Discarded shoes at a smuggler's shack on the beach near Zuwara, Libya. Mohamed Ben Khalifa /AP/Press Association. All rights reserved.Since the EU refugee deal with Turkey, European attention has begun to shift to Libya. With the end of winter, passages from Libya are on the rise again, and have already claimed several hundred victims in the past weeks.
In April, German Chancellor Angela Merkel suggested that the EU should work on reaching an agreement with Libya similar to the one with Turkey. Ahmed Maetig, a member of the Libyan Presidency Council formed in December 2015, recently declared in Rome that his government would be ready to commit to such a deal.
Maetig’s proposal immediately triggered indignant reactions in Libya, and didn’t appear to reflect the position of the council as a whole. In any case, European politicians would be wise to ignore it. Sending back migrants and refugees to a country in civil war is indefensible.
Given Libya’s collapsed state, replicating the EU agreement with Turkey is unrealistic anyway. Assuming Libya’s new unity government survives, it will lack any capacity to control its borders. Nor can it be trusted to improve the catastrophic situation in detention facilities for irregular migrants, which largely escape central oversight and are partly under militia control.
There is also very little potential for other forms of cooperation with Libya on refugees and migration. Some member states are pushing to extend the EU naval operation Sophia to Libyan territorial waters or even onshore. This would require the approval of the unity government, which has not been forthcoming to date – and it is better that way.
The priority should be the re-establishment of state authority in Libya. As it is, the unity government stands on very shaky ground and is seen by many Libyans as a western puppet. It needs to counter that impression. European warships in Libyan waters – let alone European soldiers onshore – would considerably damage the government’s credibility in Libya.
The search for partners in managing the refugee crisis was one of the main reasons why European governments tried to push through the agreement on a unity government as quickly as possible, to the detriment of its solidity. But containing migrant flows will not be among that government’s priorities.
The government is founded on a fragile agreement, and its room for maneuver is very narrow. It completely lacks loyal state security forces, and it has yet to gain control over a divided, partly collapsed bureaucracy. Provided the government is not torn apart by internal rivalries, it will be completely absorbed by the need to counter its political and military adversaries, and avert the country’s economic collapse.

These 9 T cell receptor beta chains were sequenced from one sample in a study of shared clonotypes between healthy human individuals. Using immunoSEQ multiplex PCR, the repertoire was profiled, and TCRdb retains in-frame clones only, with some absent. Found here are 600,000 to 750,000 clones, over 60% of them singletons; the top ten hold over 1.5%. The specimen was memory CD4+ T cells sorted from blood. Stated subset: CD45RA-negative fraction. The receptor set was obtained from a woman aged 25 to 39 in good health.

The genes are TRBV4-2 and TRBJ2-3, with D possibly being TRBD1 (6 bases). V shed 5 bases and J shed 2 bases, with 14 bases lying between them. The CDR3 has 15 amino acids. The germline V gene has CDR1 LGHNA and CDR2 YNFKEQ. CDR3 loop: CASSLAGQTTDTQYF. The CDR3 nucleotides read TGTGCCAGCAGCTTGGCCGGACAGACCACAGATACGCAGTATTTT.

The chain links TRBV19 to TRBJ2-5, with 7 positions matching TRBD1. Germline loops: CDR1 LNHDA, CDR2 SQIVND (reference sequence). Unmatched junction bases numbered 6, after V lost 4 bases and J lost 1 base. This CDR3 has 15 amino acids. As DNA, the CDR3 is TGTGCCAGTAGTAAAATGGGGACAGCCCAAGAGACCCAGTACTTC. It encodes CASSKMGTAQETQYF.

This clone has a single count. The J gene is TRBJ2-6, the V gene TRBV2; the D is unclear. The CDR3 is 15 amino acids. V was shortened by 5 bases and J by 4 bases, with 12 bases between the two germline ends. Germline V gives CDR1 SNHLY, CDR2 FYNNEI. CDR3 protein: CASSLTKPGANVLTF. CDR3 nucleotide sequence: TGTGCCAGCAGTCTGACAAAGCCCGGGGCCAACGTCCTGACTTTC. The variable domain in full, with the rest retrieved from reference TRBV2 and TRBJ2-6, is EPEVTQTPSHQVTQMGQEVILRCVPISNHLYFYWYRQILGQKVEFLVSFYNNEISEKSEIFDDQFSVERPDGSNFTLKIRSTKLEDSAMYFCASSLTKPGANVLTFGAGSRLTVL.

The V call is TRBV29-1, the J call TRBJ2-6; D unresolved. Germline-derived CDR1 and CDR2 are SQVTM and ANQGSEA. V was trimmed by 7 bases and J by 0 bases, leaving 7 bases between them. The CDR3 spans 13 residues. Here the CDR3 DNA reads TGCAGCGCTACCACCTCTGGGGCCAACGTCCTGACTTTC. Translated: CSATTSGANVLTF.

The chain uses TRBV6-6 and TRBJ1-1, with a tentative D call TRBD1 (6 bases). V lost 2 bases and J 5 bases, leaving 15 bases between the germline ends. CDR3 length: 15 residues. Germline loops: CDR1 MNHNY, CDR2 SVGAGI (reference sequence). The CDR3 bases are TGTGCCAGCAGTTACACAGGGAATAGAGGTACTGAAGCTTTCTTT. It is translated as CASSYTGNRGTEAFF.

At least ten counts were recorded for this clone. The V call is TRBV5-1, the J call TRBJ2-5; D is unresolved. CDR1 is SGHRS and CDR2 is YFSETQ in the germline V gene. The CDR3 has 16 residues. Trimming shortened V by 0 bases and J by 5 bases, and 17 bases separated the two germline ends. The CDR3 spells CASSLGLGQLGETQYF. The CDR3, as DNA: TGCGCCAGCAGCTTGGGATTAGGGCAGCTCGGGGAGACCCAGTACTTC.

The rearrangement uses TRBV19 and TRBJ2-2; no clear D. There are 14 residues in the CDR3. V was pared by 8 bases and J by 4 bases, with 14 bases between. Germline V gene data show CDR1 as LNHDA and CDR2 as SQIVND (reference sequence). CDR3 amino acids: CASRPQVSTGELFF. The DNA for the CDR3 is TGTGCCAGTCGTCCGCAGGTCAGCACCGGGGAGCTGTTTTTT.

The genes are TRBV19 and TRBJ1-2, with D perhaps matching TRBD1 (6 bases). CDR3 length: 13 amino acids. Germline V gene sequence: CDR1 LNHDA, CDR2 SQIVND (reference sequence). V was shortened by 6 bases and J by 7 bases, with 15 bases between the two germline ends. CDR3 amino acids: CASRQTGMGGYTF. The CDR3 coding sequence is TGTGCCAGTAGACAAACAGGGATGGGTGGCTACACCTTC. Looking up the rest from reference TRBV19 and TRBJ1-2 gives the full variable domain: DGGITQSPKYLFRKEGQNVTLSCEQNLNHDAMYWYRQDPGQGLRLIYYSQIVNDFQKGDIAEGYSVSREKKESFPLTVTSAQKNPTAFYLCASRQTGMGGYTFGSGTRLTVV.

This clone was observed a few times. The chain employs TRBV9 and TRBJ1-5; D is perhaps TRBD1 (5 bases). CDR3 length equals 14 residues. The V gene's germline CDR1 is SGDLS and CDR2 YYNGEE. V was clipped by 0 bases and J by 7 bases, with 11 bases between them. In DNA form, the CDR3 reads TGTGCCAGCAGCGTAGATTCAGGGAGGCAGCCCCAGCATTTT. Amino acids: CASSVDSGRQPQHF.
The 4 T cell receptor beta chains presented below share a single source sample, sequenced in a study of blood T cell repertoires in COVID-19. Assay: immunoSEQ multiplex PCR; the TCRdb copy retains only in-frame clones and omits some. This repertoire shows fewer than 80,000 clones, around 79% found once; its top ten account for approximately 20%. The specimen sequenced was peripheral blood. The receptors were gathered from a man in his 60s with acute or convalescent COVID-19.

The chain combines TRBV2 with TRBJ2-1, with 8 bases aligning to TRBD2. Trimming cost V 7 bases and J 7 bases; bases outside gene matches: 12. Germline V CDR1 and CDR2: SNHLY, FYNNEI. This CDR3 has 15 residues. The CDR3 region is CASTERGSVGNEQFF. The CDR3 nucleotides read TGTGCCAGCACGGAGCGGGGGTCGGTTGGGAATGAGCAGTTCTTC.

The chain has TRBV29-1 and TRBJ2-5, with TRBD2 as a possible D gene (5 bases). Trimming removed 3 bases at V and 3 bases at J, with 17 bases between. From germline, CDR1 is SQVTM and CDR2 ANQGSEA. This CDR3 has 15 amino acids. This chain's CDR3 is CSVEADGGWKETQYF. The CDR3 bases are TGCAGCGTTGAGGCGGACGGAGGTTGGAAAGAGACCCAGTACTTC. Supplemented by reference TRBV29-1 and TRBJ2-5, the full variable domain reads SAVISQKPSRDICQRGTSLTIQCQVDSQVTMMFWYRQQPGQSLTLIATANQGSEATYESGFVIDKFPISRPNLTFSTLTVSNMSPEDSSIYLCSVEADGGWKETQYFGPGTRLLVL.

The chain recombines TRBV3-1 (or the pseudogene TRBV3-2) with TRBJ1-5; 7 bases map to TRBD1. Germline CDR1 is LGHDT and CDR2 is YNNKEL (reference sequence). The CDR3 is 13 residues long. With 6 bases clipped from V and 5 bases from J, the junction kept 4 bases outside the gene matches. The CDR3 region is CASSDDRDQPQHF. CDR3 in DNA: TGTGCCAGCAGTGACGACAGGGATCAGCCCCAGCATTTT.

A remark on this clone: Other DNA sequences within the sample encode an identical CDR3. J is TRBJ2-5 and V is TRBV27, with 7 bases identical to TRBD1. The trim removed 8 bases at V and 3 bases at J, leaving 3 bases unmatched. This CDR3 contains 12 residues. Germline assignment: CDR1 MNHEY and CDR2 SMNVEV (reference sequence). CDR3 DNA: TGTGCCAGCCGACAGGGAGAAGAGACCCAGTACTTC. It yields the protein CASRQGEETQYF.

By contrast, migration and refugee flows are not a threat to the government. It is unlikely to confront migrant smugglers, which would only add to its problems. Trying to get the government to act on migration, whether by exerting pressure or providing incentives, won’t work – nor would this serve the goal of helping the government succeed in its difficult task.
Considering the central government’s weakness, an alternative approach to preventing the dangerous sea crossings would be to work directly with actors at the local level. These include local coast guard units or other security forces, which act largely autonomously due to state collapse. In many cases, they themselves profit from the business of smuggling migrants and refugees.
Could European money help block local smuggling hubs? Possibly. But this would mean cooperating with forces that are unaccountable to the state they claim to represent, and are notorious for human rights violations. Moreover, such an approach would not provide lasting solutions.
Libya is fragmented into innumerable local fiefdoms, and local power relations are themselves unstable. Arrangements with local forces would quickly falter as the local balance of power changes, and for every route that is blocked, two new ones are likely to open up.
The only practicable way to combat abuses and corruption is by gradually re-establishing state control – and this is only realistic in the medium term. Direct European cooperation with local forces could even end up obstructing the central government’s efforts to tighten chains of command.
Doing nothing is not an option, in view of the thousands of victims of failed crossings from Libya since 2014. But for solutions, Europeans will have to look elsewhere than Libya for the foreseeable future.
In the Mediterranean, the EU needs to do much more on rescue at sea, combined with an expansion of “hotspots” for initial registration in Italy and the faster repatriation of migrants who do not qualify for asylum. Along the refugee trails, more investment in structures of accommodation is necessary, beginning with the neighboring countries of crisis states such as Eritrea and Somalia.
The military approach, which would only cause political damage in Libya, should be replaced by a stronger focus on police work, to arrest Libyan migrant smuggling king-pins during trips to neighboring countries. And finally, legal avenues for migrants and asylum seekers need to be expanded to reduce the number of those willing to risk their lives in the passage to Europe.
This piece was first published on Der Tagesspiegel on 29 April 2016.